“It’s easy to not go training because someone else is resting”
Funny, and if most of us are honest with ourselves, very true. As with all the funniest things, it’s humorous because we have all done it.
It got me to thinking about training alone. What do we get out of training alone that we don’t get in groups? How many of us actually do it?
I moved to a new community in a new place miles away from all my training spots and buddies about 6 months ago. The guys that I train with here mostly work on different schedules from me, so I had the choice of training alone, or not training. Once I got over that initial hump of getting myself up and out every day, I really started discovering a lot of things about myself, and my training.
Here’s a couple things I’ve learned:
Social Acceptance: I have no doubt that I get more stares and suspicious looks when I am standing on a high wall on my own. There’s something about that image that seems to fill the public with apprehension, frustration or maybe just fun curiosity. It’s very liberating to feel completely on your own not caring about the opinions of the people around you who aren’t sure what you are doing. It takes a bit of practice to really get there – try it.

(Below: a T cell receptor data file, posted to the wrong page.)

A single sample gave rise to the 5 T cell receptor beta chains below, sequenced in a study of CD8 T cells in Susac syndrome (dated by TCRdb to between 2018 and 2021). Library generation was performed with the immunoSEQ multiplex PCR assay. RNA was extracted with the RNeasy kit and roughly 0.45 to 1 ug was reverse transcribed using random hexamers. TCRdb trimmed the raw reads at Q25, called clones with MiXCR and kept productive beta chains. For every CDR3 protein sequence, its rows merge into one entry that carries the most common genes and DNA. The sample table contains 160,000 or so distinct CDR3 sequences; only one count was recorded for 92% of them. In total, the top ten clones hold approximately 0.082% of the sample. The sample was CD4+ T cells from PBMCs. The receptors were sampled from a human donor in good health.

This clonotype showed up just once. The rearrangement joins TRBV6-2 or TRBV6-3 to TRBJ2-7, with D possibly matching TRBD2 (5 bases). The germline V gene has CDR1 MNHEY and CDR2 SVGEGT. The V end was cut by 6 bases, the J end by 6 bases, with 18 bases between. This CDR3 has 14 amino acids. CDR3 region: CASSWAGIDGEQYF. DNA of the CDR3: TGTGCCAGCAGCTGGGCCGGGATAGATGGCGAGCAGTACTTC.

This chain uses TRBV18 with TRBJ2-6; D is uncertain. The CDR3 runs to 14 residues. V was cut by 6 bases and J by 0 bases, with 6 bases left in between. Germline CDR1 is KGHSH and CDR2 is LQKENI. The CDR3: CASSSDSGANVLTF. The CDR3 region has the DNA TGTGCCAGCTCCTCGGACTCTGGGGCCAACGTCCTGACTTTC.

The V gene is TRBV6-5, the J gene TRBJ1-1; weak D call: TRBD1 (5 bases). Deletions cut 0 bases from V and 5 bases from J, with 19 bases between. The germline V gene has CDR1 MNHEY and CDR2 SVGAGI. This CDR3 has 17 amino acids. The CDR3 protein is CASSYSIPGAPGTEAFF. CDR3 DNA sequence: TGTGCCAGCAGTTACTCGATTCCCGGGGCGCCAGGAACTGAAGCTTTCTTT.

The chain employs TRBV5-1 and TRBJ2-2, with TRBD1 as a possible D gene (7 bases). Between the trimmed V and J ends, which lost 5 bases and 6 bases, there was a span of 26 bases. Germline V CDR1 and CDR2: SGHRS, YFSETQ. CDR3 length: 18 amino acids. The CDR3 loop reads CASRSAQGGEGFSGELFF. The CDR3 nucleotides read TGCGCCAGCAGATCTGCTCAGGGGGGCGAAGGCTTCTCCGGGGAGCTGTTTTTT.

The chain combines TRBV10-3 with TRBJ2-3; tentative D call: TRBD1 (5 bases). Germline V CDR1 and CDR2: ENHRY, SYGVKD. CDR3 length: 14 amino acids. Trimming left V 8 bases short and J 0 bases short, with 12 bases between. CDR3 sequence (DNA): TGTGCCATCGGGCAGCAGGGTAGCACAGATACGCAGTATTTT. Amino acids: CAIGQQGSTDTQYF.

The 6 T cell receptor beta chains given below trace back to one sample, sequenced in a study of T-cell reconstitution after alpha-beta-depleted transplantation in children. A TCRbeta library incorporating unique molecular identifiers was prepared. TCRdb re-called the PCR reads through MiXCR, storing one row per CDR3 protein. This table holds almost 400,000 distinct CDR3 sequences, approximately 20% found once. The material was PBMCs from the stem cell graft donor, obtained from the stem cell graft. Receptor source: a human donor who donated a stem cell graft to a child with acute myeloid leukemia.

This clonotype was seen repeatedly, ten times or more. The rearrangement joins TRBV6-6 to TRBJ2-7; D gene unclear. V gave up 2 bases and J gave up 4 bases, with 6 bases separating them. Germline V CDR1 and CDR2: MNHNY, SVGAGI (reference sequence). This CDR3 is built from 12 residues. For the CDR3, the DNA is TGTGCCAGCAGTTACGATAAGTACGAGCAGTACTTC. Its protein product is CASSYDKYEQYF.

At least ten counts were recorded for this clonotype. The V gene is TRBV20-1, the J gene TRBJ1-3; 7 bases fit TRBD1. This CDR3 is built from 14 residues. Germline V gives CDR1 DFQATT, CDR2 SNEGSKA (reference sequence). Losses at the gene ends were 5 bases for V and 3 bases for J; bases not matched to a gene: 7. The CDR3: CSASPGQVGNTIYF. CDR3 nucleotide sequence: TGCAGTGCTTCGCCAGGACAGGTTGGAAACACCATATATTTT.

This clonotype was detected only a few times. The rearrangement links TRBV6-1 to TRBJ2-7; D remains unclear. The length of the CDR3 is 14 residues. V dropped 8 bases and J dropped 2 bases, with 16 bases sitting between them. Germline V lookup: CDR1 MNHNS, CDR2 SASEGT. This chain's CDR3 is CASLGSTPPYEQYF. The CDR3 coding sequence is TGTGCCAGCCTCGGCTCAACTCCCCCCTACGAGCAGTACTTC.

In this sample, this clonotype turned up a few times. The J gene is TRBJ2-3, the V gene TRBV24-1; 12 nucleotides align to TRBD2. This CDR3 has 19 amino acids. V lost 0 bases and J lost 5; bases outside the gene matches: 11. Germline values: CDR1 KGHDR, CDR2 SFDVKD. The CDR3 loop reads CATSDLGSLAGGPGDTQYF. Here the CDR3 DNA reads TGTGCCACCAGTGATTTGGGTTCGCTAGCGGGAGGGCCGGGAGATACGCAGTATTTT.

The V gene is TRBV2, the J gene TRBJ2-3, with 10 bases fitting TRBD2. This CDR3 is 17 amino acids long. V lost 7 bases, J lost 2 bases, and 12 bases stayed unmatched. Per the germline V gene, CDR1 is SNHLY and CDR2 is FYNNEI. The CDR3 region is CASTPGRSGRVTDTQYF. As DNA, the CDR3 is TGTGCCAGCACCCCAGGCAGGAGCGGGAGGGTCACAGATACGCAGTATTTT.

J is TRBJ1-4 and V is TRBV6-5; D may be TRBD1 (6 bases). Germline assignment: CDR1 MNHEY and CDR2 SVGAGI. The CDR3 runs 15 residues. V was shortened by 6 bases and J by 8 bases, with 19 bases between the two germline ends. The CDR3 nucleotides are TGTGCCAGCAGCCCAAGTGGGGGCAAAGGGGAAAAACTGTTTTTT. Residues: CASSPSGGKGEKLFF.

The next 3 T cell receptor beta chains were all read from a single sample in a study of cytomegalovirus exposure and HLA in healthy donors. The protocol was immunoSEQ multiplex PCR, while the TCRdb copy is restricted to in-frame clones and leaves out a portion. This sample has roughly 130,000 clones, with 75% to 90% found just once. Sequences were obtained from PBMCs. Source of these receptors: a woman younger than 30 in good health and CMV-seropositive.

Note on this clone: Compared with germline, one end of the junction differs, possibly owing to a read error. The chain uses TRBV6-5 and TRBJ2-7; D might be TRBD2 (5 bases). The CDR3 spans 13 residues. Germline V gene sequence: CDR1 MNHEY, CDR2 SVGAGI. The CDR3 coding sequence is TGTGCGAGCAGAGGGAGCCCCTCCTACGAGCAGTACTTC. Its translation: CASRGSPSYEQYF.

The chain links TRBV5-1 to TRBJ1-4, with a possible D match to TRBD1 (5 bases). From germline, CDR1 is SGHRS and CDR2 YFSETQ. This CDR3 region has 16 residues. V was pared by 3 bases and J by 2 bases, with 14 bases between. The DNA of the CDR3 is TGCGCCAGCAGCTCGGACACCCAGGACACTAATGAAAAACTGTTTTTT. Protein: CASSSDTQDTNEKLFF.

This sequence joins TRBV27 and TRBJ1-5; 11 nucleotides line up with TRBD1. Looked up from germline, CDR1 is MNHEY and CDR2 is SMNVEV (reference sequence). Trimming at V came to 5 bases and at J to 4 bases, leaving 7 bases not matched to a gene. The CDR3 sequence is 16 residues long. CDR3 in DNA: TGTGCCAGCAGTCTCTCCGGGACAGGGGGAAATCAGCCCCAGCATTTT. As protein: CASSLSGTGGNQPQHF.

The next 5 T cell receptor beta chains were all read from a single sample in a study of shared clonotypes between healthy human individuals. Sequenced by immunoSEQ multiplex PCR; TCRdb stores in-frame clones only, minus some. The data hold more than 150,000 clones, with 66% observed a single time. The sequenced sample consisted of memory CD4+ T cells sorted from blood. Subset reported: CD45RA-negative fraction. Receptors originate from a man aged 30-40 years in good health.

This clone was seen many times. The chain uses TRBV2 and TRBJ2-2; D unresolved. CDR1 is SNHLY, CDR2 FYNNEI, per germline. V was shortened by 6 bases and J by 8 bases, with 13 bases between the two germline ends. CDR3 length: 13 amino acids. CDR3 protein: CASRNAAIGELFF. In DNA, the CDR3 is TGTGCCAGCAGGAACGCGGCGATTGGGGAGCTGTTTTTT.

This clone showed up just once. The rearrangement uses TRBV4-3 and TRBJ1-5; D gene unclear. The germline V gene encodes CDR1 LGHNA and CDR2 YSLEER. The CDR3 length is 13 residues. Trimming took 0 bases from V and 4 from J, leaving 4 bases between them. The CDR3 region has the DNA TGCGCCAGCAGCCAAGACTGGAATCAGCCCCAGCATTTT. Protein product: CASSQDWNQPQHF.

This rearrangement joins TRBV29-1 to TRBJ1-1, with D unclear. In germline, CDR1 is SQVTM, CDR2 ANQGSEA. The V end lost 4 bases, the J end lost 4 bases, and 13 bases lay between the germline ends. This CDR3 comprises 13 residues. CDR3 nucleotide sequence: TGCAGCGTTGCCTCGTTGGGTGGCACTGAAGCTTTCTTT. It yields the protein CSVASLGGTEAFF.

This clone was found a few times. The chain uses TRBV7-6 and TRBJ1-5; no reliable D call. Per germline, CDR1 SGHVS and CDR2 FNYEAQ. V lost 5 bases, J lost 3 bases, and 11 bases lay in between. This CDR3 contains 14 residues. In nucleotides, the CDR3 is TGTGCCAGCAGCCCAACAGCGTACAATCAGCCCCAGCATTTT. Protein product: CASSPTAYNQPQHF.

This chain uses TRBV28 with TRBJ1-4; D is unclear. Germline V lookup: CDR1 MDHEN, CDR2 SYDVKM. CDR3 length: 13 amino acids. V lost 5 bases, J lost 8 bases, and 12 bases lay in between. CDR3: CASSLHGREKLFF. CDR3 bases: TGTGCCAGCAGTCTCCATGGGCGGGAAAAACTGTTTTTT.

Fear: Things are definitely scarier training alone. I know that in my own training I like bouncing off other people, it can be a good way to push my level, and sometimes the people you train with know your capabilities better than you do. When training solo, you really need to get to know your limits and truly learn to overcome your fear. There is no-one to push you, no reason to do the jump other than to do it.
Honesty: When I train alone I have no-one to give me a pat on the back, no-one to share my achievements, no-one to suffer beside me during some monstrous conditioning. We have all been in that place where you only finish something difficult because you have someone to push you, or because you feel the need to ‘keep up’ with your peers. Can you explore this and take yourself to the same level on your own? Do you need to tweet about it during training or do it because you need to tell your peers afterwards?
I watched a great TED lecture recently about how people that share/talk about their goals are less likely to actually reach them. It’s something to do with the satisfaction and feeling that comes with sharing your goals being a similar feeling to actually reaching them – I think to truly leave this behind it’s good to go out and train on your own, with your own goals, and only YOU to answer to. Again, it takes a bit of work and discipline to really do it but we can all get there.
Since I’ve really started solo training I feel like I’ve progressed a massive amount in terms of my willingness to push myself physically and to be able to stay calm and focused when faced with a scary technique. Parkour gives you the opportunity to truly know yourself, and I guess you can’t get a clear picture of that until it is just you.
So stick on your trainers, get out training on your own and reach your goals. Oh and don’t tell anyone.